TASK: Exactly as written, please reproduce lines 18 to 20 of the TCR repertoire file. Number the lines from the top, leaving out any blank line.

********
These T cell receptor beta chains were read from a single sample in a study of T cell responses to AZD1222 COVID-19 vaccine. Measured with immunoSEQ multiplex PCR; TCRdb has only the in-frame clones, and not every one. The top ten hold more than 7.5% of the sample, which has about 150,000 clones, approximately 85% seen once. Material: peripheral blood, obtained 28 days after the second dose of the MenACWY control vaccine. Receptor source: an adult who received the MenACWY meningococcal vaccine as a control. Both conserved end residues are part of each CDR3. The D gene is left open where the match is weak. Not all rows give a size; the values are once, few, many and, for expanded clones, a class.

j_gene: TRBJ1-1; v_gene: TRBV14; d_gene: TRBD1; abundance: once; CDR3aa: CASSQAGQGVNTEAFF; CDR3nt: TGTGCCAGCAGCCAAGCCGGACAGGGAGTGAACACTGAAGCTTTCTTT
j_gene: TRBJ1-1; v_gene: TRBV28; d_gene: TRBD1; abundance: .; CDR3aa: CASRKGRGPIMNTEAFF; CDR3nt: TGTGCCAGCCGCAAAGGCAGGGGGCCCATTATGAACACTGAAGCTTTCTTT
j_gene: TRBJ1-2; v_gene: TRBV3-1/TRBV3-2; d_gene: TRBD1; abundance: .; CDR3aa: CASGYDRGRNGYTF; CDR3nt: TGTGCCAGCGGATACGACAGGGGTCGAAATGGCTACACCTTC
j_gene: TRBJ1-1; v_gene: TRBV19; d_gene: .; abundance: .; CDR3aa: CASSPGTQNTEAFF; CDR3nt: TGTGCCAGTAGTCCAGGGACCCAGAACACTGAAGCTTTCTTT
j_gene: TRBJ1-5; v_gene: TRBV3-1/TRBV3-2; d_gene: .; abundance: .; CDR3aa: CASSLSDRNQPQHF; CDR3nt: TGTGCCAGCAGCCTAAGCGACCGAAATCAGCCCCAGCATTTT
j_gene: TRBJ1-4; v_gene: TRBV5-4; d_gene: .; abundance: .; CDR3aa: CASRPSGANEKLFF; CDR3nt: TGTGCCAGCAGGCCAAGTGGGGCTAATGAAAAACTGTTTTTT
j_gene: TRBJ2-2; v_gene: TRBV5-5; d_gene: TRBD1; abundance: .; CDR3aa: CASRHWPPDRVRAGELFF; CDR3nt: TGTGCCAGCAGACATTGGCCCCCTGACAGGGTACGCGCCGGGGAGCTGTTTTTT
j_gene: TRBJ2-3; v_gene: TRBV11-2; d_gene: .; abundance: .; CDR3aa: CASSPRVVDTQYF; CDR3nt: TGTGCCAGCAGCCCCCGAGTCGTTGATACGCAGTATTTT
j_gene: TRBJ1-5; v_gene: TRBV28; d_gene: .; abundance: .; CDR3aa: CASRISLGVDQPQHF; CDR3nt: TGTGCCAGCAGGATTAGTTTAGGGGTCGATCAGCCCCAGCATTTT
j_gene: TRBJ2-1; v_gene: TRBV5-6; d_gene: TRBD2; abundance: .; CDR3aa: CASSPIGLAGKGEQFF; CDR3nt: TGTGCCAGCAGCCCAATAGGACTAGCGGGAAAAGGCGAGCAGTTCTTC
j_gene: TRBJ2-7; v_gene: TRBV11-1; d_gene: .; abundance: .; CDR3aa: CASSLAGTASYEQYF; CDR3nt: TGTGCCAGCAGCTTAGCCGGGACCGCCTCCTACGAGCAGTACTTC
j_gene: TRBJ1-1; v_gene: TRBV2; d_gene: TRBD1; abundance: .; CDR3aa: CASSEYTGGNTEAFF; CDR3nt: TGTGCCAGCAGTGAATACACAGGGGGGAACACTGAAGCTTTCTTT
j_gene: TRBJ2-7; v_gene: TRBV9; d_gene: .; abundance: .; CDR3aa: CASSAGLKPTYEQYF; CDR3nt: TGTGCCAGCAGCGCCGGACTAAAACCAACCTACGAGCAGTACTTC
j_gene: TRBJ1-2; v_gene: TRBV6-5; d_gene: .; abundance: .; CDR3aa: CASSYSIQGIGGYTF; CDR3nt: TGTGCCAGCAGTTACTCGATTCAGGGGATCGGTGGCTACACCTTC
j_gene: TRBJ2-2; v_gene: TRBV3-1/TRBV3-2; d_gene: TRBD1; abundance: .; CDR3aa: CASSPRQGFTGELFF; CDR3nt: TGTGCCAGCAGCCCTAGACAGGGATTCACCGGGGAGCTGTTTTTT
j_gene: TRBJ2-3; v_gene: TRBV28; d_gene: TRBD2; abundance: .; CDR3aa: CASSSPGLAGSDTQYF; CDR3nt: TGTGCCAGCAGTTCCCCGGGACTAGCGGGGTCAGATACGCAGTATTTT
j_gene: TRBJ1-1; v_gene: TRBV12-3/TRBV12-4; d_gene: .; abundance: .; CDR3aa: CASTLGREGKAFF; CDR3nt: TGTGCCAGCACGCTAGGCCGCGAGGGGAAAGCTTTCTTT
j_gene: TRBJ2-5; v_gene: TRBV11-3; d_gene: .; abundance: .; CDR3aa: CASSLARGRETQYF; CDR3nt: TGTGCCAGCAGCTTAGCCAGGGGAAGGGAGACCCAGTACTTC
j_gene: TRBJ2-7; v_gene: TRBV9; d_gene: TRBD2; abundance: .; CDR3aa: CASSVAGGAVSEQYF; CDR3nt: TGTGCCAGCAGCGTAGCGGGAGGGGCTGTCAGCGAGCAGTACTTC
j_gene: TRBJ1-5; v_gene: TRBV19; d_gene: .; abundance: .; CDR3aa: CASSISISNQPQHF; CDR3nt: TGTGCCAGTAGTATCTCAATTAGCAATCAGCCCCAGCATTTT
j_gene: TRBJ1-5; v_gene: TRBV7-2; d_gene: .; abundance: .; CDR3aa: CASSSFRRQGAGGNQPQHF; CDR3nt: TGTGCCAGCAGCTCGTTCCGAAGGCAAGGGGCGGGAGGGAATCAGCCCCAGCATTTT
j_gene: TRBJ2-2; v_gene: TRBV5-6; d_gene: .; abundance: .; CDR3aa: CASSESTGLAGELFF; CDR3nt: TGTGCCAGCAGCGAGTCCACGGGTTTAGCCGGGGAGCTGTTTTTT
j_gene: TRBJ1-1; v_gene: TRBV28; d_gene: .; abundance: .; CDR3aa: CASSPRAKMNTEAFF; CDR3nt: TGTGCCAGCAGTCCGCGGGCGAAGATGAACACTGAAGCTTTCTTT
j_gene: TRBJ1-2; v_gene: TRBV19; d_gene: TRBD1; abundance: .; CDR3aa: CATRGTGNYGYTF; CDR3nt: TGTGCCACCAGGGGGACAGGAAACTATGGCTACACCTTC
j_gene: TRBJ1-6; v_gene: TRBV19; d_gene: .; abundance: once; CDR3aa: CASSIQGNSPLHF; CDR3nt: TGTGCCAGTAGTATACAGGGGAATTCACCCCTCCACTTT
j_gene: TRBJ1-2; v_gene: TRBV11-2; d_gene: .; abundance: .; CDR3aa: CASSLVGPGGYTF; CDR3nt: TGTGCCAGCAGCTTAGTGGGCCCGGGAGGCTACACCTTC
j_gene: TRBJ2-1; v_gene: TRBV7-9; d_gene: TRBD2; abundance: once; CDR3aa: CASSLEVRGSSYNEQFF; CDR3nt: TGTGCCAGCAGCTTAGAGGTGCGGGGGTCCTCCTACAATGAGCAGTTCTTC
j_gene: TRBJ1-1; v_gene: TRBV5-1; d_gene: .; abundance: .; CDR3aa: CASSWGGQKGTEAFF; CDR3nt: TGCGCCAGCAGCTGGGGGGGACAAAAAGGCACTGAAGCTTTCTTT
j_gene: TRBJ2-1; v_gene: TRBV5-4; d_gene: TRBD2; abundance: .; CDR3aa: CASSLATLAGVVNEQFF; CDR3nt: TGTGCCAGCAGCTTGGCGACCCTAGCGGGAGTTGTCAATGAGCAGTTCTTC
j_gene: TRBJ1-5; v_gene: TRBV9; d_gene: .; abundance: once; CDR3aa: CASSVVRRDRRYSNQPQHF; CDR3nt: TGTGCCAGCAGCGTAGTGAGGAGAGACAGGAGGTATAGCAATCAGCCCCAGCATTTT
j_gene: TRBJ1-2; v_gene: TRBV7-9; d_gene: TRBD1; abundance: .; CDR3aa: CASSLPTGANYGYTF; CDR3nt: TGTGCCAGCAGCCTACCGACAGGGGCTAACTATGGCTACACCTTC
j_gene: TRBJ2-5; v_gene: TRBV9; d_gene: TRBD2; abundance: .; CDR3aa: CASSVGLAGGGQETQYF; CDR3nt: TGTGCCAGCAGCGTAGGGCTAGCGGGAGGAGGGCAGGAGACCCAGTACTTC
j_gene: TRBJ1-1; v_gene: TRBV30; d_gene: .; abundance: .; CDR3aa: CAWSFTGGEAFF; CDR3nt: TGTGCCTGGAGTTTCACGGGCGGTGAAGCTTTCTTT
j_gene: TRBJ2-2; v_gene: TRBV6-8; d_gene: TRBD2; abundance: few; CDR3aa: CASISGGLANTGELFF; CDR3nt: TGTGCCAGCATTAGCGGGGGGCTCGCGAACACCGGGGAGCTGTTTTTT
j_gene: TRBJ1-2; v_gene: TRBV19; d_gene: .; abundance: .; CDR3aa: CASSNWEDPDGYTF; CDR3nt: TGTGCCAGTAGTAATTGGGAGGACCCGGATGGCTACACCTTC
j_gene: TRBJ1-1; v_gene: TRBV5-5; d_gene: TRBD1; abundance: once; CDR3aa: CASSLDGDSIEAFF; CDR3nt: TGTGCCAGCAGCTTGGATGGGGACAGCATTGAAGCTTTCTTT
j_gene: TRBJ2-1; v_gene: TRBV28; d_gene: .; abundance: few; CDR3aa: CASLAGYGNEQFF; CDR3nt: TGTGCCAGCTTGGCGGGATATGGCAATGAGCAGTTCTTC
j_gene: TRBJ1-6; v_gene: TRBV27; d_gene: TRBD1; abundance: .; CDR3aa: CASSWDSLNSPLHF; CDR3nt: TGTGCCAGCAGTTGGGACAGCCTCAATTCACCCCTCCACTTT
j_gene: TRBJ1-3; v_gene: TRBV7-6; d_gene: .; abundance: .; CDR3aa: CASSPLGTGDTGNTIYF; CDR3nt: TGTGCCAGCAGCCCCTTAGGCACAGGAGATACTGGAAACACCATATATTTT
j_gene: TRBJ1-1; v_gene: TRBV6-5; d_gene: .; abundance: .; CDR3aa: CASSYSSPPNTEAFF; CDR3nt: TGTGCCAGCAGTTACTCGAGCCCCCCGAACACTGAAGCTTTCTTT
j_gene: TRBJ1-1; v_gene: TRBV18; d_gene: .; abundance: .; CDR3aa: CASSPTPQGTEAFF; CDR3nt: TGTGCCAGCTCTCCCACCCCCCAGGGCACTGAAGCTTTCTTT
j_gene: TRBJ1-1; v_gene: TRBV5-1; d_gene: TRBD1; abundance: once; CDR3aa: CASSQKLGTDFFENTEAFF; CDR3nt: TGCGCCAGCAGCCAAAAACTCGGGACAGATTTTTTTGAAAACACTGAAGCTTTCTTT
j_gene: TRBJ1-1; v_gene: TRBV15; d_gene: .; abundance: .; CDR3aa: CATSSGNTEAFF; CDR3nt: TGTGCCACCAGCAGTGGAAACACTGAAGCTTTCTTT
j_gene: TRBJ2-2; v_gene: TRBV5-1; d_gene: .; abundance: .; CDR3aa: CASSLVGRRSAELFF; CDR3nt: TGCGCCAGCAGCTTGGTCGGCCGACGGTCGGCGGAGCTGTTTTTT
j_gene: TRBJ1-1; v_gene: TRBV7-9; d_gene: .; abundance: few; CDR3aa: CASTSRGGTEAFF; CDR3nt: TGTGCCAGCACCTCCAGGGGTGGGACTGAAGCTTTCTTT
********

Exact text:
j_gene: TRBJ1-1; v_gene: TRBV12-3/TRBV12-4; d_gene: .; abundance: .; CDR3aa: CASTLGREGKAFF; CDR3nt: TGTGCCAGCACGCTAGGCCGCGAGGGGAAAGCTTTCTTT
j_gene: TRBJ2-5; v_gene: TRBV11-3; d_gene: .; abundance: .; CDR3aa: CASSLARGRETQYF; CDR3nt: TGTGCCAGCAGCTTAGCCAGGGGAAGGGAGACCCAGTACTTC
j_gene: TRBJ2-7; v_gene: TRBV9; d_gene: TRBD2; abundance: .; CDR3aa: CASSVAGGAVSEQYF; CDR3nt: TGTGCCAGCAGCGTAGCGGGAGGGGCTGTCAGCGAGCAGTACTTC